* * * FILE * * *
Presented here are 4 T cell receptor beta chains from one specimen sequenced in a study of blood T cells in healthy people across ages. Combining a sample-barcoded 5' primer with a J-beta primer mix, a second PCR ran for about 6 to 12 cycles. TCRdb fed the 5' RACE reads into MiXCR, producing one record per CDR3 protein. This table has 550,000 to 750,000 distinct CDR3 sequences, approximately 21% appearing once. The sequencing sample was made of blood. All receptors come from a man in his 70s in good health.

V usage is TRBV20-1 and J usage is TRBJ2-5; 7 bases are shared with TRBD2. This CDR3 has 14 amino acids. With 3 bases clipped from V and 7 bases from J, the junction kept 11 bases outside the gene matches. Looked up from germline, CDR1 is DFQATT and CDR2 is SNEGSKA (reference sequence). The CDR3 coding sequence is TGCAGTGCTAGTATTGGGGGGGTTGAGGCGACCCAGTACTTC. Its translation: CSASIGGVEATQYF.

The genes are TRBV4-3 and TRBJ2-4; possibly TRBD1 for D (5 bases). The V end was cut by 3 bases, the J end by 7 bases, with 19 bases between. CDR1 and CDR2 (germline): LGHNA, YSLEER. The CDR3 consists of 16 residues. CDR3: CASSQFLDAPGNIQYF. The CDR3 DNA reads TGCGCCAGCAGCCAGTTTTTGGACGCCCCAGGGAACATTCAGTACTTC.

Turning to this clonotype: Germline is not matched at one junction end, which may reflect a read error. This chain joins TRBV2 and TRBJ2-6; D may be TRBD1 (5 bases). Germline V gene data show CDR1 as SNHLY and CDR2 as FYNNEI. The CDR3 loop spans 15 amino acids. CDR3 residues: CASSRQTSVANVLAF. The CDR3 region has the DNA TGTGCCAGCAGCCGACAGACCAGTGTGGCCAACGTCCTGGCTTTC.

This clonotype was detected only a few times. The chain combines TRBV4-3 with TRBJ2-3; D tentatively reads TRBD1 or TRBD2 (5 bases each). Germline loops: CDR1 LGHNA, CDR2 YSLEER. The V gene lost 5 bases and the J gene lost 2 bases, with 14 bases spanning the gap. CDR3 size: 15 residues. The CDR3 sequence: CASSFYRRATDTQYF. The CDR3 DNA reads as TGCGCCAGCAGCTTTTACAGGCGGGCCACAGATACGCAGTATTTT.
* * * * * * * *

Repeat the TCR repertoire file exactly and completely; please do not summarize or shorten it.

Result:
Presented here are 4 T cell receptor beta chains from one specimen sequenced in a study of blood T cells in healthy people across ages. Combining a sample-barcoded 5' primer with a J-beta primer mix, a second PCR ran for about 6 to 12 cycles. TCRdb fed the 5' RACE reads into MiXCR, producing one record per CDR3 protein. This table has 550,000 to 750,000 distinct CDR3 sequences, approximately 21% appearing once. The sequencing sample was made of blood. All receptors come from a man in his 70s in good health.

V usage is TRBV20-1 and J usage is TRBJ2-5; 7 bases are shared with TRBD2. This CDR3 has 14 amino acids. With 3 bases clipped from V and 7 bases from J, the junction kept 11 bases outside the gene matches. Looked up from germline, CDR1 is DFQATT and CDR2 is SNEGSKA (reference sequence). The CDR3 coding sequence is TGCAGTGCTAGTATTGGGGGGGTTGAGGCGACCCAGTACTTC. Its translation: CSASIGGVEATQYF.

The genes are TRBV4-3 and TRBJ2-4; possibly TRBD1 for D (5 bases). The V end was cut by 3 bases, the J end by 7 bases, with 19 bases between. CDR1 and CDR2 (germline): LGHNA, YSLEER. The CDR3 consists of 16 residues. CDR3: CASSQFLDAPGNIQYF. The CDR3 DNA reads TGCGCCAGCAGCCAGTTTTTGGACGCCCCAGGGAACATTCAGTACTTC.

Turning to this clonotype: Germline is not matched at one junction end, which may reflect a read error. This chain joins TRBV2 and TRBJ2-6; D may be TRBD1 (5 bases). Germline V gene data show CDR1 as SNHLY and CDR2 as FYNNEI. The CDR3 loop spans 15 amino acids. CDR3 residues: CASSRQTSVANVLAF. The CDR3 region has the DNA TGTGCCAGCAGCCGACAGACCAGTGTGGCCAACGTCCTGGCTTTC.

This clonotype was detected only a few times. The chain combines TRBV4-3 with TRBJ2-3; D tentatively reads TRBD1 or TRBD2 (5 bases each). Germline loops: CDR1 LGHNA, CDR2 YSLEER. The V gene lost 5 bases and the J gene lost 2 bases, with 14 bases spanning the gap. CDR3 size: 15 residues. The CDR3 sequence: CASSFYRRATDTQYF. The CDR3 DNA reads as TGCGCCAGCAGCTTTTACAGGCGGGCCACAGATACGCAGTATTTT.